Athlone Accessibility Awareness Day

Tuesday, 18 August 2015

In a joint initiative between Irish Wheelchair Association (IWA) MS Ireland and NCBI, the national sight loss organisation, four of Athlone’s leading Councillors attempted to navigate their way throughout Athlone’s Town Centre, using a manual wheelchair, a mobility scooter, a white cane and other mobility aids which people with physical and sensory disabilities rely on in their day to day lives. Mayor of Athlone, Cllr Tom Farrell was joined by his colleagues Cllr Kevin 'Boxer' Moran, Cllr Frankie Keena and Cllr John Dolan as they participated in the awareness initiative where they were accompanied by a local person with a physical or sensory disability.

The purpose of the day was to get the Councillors and also the local community thinking about the access issues which people with disabilities living in Athlone face on a regular basis. From a lack of adequate public transport, the poor state of footpaths, obstacles on footpaths, inaccessible buildings and the misuse of Disabled Parking Bays, people with disabilities must overcome a myriad of obstacles when visiting Athlone Town Centre. The Councillors, with the support of staff from Irish Wheelchair Association, MS Ireland and NCBI, undertook a number of challenges, including navigating their way throughout the town centre, posting a letter and stopping for a cup of coffee.

Monica McGowan Hughes, Irish Wheelchair Association, Service Coordinator explained:

People with disabilities are leading fully independent lives, and rightfully expect to be able to participate in all aspects of society. IWA, MS Ireland and NCBI advocate on behalf of their members to ensure that people with disabilities can participate in the economic, social and cultural life of the community.

IWA members have identified access to the built environment as one of the biggest issues facing them in their daily lives. It is also widely acknowledged that access issues have a direct impact on other priorities such as employment, housing, parking and transport. Although progress has been made over the past few years, a lot still needs to be done. The access awareness day is about highlighting the issues in a real and insightful way to the individuals who can make the necessary changes required to improve access standards in Athlone.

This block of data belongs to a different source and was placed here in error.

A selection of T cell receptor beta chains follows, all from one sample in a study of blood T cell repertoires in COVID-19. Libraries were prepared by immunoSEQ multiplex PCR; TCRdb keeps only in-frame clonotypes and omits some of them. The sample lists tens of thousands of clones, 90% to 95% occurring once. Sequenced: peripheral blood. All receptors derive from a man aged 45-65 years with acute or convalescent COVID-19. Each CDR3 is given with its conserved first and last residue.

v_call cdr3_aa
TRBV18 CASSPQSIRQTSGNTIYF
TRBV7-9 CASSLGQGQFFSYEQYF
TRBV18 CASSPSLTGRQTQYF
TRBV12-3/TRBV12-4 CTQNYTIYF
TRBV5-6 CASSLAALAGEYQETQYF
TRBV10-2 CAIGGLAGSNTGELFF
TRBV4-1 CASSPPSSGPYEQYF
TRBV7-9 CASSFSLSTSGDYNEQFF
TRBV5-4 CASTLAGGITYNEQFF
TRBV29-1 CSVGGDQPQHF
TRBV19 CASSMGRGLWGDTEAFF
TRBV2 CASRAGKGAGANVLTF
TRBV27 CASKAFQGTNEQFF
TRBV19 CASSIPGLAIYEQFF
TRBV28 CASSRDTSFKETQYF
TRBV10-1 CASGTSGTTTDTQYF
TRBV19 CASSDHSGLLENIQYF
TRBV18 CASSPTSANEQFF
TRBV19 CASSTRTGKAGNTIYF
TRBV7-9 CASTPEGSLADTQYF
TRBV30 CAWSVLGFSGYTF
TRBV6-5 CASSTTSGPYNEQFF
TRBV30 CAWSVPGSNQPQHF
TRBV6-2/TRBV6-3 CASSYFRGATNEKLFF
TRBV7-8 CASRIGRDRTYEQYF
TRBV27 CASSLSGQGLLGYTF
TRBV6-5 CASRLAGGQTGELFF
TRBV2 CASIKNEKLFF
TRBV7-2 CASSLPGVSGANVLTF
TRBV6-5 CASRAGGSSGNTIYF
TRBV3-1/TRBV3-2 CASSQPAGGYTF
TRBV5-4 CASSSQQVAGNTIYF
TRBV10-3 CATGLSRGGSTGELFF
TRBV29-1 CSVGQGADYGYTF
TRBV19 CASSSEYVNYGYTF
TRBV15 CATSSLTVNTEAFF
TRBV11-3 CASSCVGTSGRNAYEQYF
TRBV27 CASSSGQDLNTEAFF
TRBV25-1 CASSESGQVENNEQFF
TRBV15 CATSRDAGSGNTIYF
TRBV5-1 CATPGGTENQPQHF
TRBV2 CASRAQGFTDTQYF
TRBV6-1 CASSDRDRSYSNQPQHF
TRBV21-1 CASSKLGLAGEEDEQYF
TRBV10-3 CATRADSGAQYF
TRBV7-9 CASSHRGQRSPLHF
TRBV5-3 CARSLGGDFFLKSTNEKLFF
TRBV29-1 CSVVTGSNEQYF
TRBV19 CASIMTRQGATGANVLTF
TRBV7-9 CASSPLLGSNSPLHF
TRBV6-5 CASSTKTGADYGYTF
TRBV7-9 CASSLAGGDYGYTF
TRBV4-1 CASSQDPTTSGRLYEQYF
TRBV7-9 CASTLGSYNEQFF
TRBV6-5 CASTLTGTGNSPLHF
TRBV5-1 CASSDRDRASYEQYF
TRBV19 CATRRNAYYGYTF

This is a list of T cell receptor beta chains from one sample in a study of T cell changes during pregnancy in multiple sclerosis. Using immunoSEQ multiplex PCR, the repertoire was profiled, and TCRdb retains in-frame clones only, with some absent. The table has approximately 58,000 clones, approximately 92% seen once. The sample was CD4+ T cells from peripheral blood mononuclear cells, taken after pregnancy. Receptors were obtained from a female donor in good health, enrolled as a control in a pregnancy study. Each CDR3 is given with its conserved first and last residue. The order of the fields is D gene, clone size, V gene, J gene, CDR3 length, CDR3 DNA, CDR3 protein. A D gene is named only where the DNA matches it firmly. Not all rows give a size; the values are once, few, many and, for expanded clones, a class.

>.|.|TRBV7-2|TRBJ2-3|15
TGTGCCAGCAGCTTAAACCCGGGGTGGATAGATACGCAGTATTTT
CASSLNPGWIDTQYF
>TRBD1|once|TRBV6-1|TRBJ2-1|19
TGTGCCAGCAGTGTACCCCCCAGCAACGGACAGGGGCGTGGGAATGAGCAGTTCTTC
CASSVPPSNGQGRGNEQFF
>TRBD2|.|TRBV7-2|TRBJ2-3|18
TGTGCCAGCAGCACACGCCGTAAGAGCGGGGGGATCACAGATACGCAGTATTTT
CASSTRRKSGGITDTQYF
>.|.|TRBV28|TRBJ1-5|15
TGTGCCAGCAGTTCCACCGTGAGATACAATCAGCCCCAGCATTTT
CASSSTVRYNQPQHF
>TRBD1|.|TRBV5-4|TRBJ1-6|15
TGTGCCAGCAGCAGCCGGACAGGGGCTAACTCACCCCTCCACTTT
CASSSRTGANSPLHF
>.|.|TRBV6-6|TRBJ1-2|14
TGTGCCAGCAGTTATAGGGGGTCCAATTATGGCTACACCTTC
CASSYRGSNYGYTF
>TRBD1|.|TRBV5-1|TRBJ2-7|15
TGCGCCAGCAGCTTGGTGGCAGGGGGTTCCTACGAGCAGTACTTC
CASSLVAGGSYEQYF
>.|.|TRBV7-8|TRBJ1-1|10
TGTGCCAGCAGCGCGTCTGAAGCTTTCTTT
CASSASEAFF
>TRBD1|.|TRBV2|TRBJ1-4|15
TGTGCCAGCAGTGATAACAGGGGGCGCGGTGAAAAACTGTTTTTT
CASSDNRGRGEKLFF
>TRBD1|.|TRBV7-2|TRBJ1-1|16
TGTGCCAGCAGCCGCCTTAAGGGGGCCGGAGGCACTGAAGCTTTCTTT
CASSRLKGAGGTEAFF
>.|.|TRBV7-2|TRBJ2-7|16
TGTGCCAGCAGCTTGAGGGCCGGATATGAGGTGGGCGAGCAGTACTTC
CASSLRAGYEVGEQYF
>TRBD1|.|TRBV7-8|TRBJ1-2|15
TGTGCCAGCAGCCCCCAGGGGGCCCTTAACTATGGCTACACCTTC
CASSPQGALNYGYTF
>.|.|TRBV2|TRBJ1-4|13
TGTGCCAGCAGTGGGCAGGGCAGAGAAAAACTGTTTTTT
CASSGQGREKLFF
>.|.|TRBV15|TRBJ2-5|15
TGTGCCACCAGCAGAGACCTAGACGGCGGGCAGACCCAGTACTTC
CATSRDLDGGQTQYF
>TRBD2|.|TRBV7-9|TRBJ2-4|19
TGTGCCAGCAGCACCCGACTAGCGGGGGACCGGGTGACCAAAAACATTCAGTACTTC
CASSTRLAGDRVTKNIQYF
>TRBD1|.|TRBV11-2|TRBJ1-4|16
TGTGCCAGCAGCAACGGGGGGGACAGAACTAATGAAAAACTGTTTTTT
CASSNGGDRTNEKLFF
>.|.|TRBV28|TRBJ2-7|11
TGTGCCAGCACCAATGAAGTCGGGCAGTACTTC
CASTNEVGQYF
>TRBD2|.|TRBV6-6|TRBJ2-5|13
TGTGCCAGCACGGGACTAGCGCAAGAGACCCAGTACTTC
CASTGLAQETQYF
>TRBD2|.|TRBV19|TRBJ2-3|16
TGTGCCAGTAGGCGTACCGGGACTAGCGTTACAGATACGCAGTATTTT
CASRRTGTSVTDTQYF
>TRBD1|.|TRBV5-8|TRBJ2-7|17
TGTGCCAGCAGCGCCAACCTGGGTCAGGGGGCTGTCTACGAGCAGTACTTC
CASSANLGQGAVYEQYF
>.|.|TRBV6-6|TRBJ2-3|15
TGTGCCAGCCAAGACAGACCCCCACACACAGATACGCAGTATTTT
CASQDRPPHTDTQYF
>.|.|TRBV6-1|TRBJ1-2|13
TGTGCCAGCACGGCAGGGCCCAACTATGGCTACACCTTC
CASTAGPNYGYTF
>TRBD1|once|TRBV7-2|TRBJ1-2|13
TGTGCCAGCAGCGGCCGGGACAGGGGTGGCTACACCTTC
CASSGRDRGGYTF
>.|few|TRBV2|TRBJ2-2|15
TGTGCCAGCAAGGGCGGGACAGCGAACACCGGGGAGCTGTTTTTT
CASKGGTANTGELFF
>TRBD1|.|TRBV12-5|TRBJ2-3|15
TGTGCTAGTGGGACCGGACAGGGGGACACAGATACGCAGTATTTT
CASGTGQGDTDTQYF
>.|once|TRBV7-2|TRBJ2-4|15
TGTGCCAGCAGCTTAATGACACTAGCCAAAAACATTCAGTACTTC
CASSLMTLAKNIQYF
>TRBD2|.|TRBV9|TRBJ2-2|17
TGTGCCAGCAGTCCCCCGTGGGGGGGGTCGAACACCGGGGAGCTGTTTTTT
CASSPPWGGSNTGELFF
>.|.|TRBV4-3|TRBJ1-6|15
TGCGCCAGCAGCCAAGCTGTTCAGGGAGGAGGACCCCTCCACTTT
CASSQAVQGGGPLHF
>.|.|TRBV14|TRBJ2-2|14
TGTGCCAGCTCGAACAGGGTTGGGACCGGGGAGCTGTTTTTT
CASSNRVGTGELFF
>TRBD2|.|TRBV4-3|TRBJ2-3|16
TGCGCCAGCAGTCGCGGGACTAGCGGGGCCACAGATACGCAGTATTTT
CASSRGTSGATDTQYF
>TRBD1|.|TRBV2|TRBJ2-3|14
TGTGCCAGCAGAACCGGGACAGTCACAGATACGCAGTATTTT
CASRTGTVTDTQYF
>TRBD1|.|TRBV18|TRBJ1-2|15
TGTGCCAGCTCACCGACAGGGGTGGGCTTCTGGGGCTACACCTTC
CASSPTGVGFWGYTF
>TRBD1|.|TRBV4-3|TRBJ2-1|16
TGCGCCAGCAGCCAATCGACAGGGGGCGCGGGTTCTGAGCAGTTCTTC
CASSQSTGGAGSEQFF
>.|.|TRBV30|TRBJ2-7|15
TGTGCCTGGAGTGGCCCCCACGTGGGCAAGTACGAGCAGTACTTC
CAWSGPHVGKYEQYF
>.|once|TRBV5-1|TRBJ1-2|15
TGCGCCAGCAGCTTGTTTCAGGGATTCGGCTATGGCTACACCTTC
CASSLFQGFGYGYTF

Speaking at the Clonbrusk Resource Centre, where all three disability organisations are based, committee member Cllr Frankie Keena who took part in the initiative said that he was delighted to be on the organising committee for the important awareness initiative.

It is so important for elected members to be fully aware of the daily difficulties experienced by people with disabilities as they move throughout the town. A high kerb, steep incline, sandwich boards on footpaths, steps into various retail or business outlets may not be a major obstacle to people who are able to walk but if you are a wheelchair user or need a white cane then these matters become major issues. I want to compliment IWA, MS Ireland and NCBI for coming up with this initiative.

Irish Wheelchair Association has a dedicated National Steering Group on Access that works with the Department of the Environment and local authorities to improve knowledge and awareness of the importance of this issue. The Association also published the ‘Access Guidelines - Designing Accessible Environments’ which is a set of recommendations, information and guidance designed to influence and advocate for future legislation, the development of new regulations and improved access standards.

Athlone Accessibility Awareness Day

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